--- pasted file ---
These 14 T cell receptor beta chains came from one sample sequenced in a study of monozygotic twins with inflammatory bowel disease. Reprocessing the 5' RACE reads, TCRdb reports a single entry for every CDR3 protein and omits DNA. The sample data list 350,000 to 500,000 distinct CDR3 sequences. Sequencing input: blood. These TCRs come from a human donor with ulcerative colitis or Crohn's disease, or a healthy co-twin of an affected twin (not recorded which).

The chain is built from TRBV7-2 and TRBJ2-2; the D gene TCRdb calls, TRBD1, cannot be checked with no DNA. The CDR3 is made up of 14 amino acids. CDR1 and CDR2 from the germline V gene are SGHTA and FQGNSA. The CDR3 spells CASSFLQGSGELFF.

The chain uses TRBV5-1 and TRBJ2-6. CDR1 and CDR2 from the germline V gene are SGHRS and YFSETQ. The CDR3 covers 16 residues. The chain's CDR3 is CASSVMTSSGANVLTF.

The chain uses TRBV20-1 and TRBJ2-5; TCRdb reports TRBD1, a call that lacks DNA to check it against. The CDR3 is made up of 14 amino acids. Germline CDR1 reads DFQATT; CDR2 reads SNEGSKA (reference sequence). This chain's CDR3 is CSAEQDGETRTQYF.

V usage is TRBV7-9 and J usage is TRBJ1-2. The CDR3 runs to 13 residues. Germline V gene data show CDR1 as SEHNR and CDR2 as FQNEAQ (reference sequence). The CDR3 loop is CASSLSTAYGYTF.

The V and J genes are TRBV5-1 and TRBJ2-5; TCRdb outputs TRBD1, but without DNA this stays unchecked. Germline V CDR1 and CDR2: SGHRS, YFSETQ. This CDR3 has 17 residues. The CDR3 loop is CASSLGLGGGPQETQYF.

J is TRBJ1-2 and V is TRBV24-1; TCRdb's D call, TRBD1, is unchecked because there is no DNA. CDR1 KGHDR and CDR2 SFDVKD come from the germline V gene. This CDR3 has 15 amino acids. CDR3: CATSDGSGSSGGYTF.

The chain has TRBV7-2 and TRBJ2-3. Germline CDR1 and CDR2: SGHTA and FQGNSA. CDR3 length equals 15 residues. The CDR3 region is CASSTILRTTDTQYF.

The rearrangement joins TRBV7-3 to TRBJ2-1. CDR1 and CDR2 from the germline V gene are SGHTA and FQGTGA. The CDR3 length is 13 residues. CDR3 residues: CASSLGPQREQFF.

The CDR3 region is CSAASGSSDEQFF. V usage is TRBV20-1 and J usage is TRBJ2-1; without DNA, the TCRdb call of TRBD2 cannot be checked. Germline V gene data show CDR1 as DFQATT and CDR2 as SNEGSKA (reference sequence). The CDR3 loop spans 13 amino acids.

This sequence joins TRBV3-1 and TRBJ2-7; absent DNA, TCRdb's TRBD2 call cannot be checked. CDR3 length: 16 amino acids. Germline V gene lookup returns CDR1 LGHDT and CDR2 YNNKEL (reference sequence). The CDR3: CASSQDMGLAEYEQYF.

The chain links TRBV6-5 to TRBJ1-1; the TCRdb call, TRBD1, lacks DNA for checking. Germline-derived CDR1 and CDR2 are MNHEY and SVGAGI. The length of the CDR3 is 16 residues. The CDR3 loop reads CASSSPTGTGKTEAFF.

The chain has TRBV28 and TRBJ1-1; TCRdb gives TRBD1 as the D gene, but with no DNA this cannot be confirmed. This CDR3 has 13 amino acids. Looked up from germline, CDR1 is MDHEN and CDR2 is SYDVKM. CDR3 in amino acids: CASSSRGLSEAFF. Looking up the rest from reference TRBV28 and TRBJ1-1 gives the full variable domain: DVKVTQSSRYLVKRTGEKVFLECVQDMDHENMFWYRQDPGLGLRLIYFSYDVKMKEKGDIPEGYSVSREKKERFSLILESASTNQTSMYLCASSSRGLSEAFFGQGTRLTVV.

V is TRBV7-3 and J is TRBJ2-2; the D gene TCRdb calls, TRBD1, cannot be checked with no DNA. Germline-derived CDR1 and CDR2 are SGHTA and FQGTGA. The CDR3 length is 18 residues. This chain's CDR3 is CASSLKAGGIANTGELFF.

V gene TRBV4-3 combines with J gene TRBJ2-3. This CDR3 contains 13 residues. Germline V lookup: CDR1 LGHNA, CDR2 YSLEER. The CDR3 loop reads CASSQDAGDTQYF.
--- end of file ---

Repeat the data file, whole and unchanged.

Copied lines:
These 14 T cell receptor beta chains came from one sample sequenced in a study of monozygotic twins with inflammatory bowel disease. Reprocessing the 5' RACE reads, TCRdb reports a single entry for every CDR3 protein and omits DNA. The sample data list 350,000 to 500,000 distinct CDR3 sequences. Sequencing input: blood. These TCRs come from a human donor with ulcerative colitis or Crohn's disease, or a healthy co-twin of an affected twin (not recorded which).

The chain is built from TRBV7-2 and TRBJ2-2; the D gene TCRdb calls, TRBD1, cannot be checked with no DNA. The CDR3 is made up of 14 amino acids. CDR1 and CDR2 from the germline V gene are SGHTA and FQGNSA. The CDR3 spells CASSFLQGSGELFF.

The chain uses TRBV5-1 and TRBJ2-6. CDR1 and CDR2 from the germline V gene are SGHRS and YFSETQ. The CDR3 covers 16 residues. The chain's CDR3 is CASSVMTSSGANVLTF.

The chain uses TRBV20-1 and TRBJ2-5; TCRdb reports TRBD1, a call that lacks DNA to check it against. The CDR3 is made up of 14 amino acids. Germline CDR1 reads DFQATT; CDR2 reads SNEGSKA (reference sequence). This chain's CDR3 is CSAEQDGETRTQYF.

V usage is TRBV7-9 and J usage is TRBJ1-2. The CDR3 runs to 13 residues. Germline V gene data show CDR1 as SEHNR and CDR2 as FQNEAQ (reference sequence). The CDR3 loop is CASSLSTAYGYTF.

The V and J genes are TRBV5-1 and TRBJ2-5; TCRdb outputs TRBD1, but without DNA this stays unchecked. Germline V CDR1 and CDR2: SGHRS, YFSETQ. This CDR3 has 17 residues. The CDR3 loop is CASSLGLGGGPQETQYF.

J is TRBJ1-2 and V is TRBV24-1; TCRdb's D call, TRBD1, is unchecked because there is no DNA. CDR1 KGHDR and CDR2 SFDVKD come from the germline V gene. This CDR3 has 15 amino acids. CDR3: CATSDGSGSSGGYTF.

The chain has TRBV7-2 and TRBJ2-3. Germline CDR1 and CDR2: SGHTA and FQGNSA. CDR3 length equals 15 residues. The CDR3 region is CASSTILRTTDTQYF.

The rearrangement joins TRBV7-3 to TRBJ2-1. CDR1 and CDR2 from the germline V gene are SGHTA and FQGTGA. The CDR3 length is 13 residues. CDR3 residues: CASSLGPQREQFF.

The CDR3 region is CSAASGSSDEQFF. V usage is TRBV20-1 and J usage is TRBJ2-1; without DNA, the TCRdb call of TRBD2 cannot be checked. Germline V gene data show CDR1 as DFQATT and CDR2 as SNEGSKA (reference sequence). The CDR3 loop spans 13 amino acids.

This sequence joins TRBV3-1 and TRBJ2-7; absent DNA, TCRdb's TRBD2 call cannot be checked. CDR3 length: 16 amino acids. Germline V gene lookup returns CDR1 LGHDT and CDR2 YNNKEL (reference sequence). The CDR3: CASSQDMGLAEYEQYF.

The chain links TRBV6-5 to TRBJ1-1; the TCRdb call, TRBD1, lacks DNA for checking. Germline-derived CDR1 and CDR2 are MNHEY and SVGAGI. The length of the CDR3 is 16 residues. The CDR3 loop reads CASSSPTGTGKTEAFF.

The chain has TRBV28 and TRBJ1-1; TCRdb gives TRBD1 as the D gene, but with no DNA this cannot be confirmed. This CDR3 has 13 amino acids. Looked up from germline, CDR1 is MDHEN and CDR2 is SYDVKM. CDR3 in amino acids: CASSSRGLSEAFF. Looking up the rest from reference TRBV28 and TRBJ1-1 gives the full variable domain: DVKVTQSSRYLVKRTGEKVFLECVQDMDHENMFWYRQDPGLGLRLIYFSYDVKMKEKGDIPEGYSVSREKKERFSLILESASTNQTSMYLCASSSRGLSEAFFGQGTRLTVV.

V is TRBV7-3 and J is TRBJ2-2; the D gene TCRdb calls, TRBD1, cannot be checked with no DNA. Germline-derived CDR1 and CDR2 are SGHTA and FQGTGA. The CDR3 length is 18 residues. This chain's CDR3 is CASSLKAGGIANTGELFF.

V gene TRBV4-3 combines with J gene TRBJ2-3. This CDR3 contains 13 residues. Germline V lookup: CDR1 LGHNA, CDR2 YSLEER. The CDR3 loop reads CASSQDAGDTQYF.